NEWS
September 10, 1998
Leslie G. Wolsey, 65, computer security analystLeslie G. Wolsey, a computer security analyst for Maryland Department of Transportation, died Sunday of heart failure at his Northeast Baltimore home. He was 65.Before joining the state agency in 1993, he was a senior computer systems analyst at Westinghouse Electric Corp. in Linthicum beginning in the mid-1950s.Born in Henrietta, Okla. and raised in Bellevue, Mich., he graduated from Michigan State University in 1954 and attended the Johns Hopkins University.
FEATURES
By Elizabeth Large and Elizabeth Large,Sun Staff | November 2, 1997
Fashion and furniture were the words du jour at the recent International Home Furnishings Market in High Point, N.C.At a time when the furniture industry in general has been in a slump, the home collections of fashion designers like Alexander Julian and Ralph Lauren have been hugely successful. They offer the comfort of name recognition, while most furniture companies are largely unknown to consumers.This market Bill Blass introduced his first line of furniture and accessories for Pennsylvania House.
ENTERTAINMENT
November 14, 2004
Jana Lynn Shepherd, the daughter of Janet Shepherd and the late Chester Shepherd, of Irving, TX, was married to Wayne Bruce Paugh, son of Bruce and Geraldine Paugh, of Sarasota, FL, at the Historic Hay Adams Hotal in Washington, DC on August 21, 2004 6:00 pm. Father Tom Lenhard officiated the ceremony. Maide of Honor was Jocelyn Aunapu. Bridesmaids were Cindy Goetz and Olivia Bernard. The bride was given in marriage by her brother Michael Shepherd. Serving as Best Man, was Joe Cassidy. The groomsmen were Glen Besterfield, Patrick Mullins, and Michael Mack.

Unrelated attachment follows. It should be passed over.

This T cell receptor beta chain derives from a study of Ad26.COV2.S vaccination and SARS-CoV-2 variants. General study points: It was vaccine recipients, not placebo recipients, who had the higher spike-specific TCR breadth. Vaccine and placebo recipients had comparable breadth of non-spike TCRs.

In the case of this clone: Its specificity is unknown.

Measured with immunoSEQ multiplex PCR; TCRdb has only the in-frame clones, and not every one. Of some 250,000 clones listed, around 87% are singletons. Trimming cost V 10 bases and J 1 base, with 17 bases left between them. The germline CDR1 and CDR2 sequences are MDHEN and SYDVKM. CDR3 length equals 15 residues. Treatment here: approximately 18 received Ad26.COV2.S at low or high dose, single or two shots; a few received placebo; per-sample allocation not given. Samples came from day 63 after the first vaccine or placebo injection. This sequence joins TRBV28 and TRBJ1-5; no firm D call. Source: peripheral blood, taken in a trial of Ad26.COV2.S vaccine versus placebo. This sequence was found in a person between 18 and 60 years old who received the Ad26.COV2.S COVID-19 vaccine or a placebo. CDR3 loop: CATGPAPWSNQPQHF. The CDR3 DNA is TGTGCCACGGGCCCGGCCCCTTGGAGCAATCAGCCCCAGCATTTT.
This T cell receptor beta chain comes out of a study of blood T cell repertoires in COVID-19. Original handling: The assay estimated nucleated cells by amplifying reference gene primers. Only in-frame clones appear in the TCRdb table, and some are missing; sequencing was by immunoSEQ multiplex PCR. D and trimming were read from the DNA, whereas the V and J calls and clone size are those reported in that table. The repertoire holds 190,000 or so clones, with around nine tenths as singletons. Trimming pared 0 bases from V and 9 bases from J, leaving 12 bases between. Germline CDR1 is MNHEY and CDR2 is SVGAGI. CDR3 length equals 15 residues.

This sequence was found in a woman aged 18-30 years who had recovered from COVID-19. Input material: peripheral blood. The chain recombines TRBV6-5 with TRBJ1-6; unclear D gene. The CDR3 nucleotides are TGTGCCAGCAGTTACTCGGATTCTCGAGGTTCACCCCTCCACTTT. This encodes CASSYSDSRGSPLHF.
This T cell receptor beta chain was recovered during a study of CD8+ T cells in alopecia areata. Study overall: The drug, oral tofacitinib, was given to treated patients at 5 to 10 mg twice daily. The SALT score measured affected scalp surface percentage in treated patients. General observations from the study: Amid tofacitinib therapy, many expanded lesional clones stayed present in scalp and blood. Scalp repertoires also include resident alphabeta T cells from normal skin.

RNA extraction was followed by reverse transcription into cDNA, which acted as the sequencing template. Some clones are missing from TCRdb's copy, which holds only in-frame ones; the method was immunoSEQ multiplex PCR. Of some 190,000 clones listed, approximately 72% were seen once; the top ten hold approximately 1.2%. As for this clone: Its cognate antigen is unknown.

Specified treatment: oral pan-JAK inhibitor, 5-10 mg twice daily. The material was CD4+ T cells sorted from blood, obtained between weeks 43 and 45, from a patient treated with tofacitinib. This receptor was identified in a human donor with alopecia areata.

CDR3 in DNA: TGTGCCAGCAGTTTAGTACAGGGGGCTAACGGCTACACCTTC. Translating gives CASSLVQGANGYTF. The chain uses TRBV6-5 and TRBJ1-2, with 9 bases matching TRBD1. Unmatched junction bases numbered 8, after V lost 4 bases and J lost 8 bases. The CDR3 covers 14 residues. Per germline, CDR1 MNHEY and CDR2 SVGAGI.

NEWS
By Paul H. Johnson and Paul H. Johnson,KNIGHT-RIDDER/TRIBUNE | August 17, 2000
HACKENSACK, N.J. -- Artemio Hernandez spends his days by the water. Every afternoon, the wiry and energetic 87-year-old Cuban takes the subway to Battery Park from his Upper West Side home to watch the ships pass by and to admire the Statue of Liberty. "I go there to remember my younger days," said Hernandez, who likes to remember the days when he lived in the South Ferry section of Manhattan 60 years ago, after he first came to the United States as a stowaway, huddled in the hold of a passenger ship.
ENTERTAINMENT
By Mark Lewis | October 26, 2003
The Bounty: The True Story of the Mutiny on the Bounty, by Caroline Alexander. Viking Press. 416 pages. $27.95. The rehabilitation of William Bligh is one of those quixotic projects that pit history against mythology, with predictable results. Remembered as a villain, the Bounty's captain was something closer to a hero: a humane commander who spared the lash, a brilliant navigator who guided an open boat full of castaways halfway across the Pacific to safety. He entered that boat at the point of a bayonet wielded by his erstwhile protege Fletcher Christian, who betrayed him and set him adrift in mid-ocean to face what looked like certain death.